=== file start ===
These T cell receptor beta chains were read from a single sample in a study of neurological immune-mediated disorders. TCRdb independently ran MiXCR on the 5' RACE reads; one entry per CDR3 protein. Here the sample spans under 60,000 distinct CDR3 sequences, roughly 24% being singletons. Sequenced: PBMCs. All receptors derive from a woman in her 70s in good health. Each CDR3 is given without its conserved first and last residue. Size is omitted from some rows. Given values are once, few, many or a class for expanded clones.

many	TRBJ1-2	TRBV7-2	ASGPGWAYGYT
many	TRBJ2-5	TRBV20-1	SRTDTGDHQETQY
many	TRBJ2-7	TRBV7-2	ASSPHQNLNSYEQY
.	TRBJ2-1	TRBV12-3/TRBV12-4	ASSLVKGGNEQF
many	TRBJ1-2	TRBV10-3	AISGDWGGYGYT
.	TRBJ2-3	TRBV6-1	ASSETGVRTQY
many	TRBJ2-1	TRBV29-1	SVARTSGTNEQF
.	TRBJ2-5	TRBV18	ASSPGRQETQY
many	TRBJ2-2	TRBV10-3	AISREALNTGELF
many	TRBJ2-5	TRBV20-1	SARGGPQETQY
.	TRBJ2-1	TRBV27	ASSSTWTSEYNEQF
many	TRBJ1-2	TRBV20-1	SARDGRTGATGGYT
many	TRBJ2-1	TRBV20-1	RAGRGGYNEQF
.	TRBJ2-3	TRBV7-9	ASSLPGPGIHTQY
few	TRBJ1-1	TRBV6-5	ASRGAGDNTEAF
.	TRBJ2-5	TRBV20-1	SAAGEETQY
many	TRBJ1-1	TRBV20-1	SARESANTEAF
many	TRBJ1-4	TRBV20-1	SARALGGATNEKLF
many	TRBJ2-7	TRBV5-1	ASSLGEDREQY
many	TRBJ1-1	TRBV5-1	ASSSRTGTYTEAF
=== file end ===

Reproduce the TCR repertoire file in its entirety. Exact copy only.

These T cell receptor beta chains were read from a single sample in a study of neurological immune-mediated disorders. TCRdb independently ran MiXCR on the 5' RACE reads; one entry per CDR3 protein. Here the sample spans under 60,000 distinct CDR3 sequences, roughly 24% being singletons. Sequenced: PBMCs. All receptors derive from a woman in her 70s in good health. Each CDR3 is given without its conserved first and last residue. Size is omitted from some rows. Given values are once, few, many or a class for expanded clones.

many	TRBJ1-2	TRBV7-2	ASGPGWAYGYT
many	TRBJ2-5	TRBV20-1	SRTDTGDHQETQY
many	TRBJ2-7	TRBV7-2	ASSPHQNLNSYEQY
.	TRBJ2-1	TRBV12-3/TRBV12-4	ASSLVKGGNEQF
many	TRBJ1-2	TRBV10-3	AISGDWGGYGYT
.	TRBJ2-3	TRBV6-1	ASSETGVRTQY
many	TRBJ2-1	TRBV29-1	SVARTSGTNEQF
.	TRBJ2-5	TRBV18	ASSPGRQETQY
many	TRBJ2-2	TRBV10-3	AISREALNTGELF
many	TRBJ2-5	TRBV20-1	SARGGPQETQY
.	TRBJ2-1	TRBV27	ASSSTWTSEYNEQF
many	TRBJ1-2	TRBV20-1	SARDGRTGATGGYT
many	TRBJ2-1	TRBV20-1	RAGRGGYNEQF
.	TRBJ2-3	TRBV7-9	ASSLPGPGIHTQY
few	TRBJ1-1	TRBV6-5	ASRGAGDNTEAF
.	TRBJ2-5	TRBV20-1	SAAGEETQY
many	TRBJ1-1	TRBV20-1	SARESANTEAF
many	TRBJ1-4	TRBV20-1	SARALGGATNEKLF
many	TRBJ2-7	TRBV5-1	ASSLGEDREQY
many	TRBJ1-1	TRBV5-1	ASSSRTGTYTEAF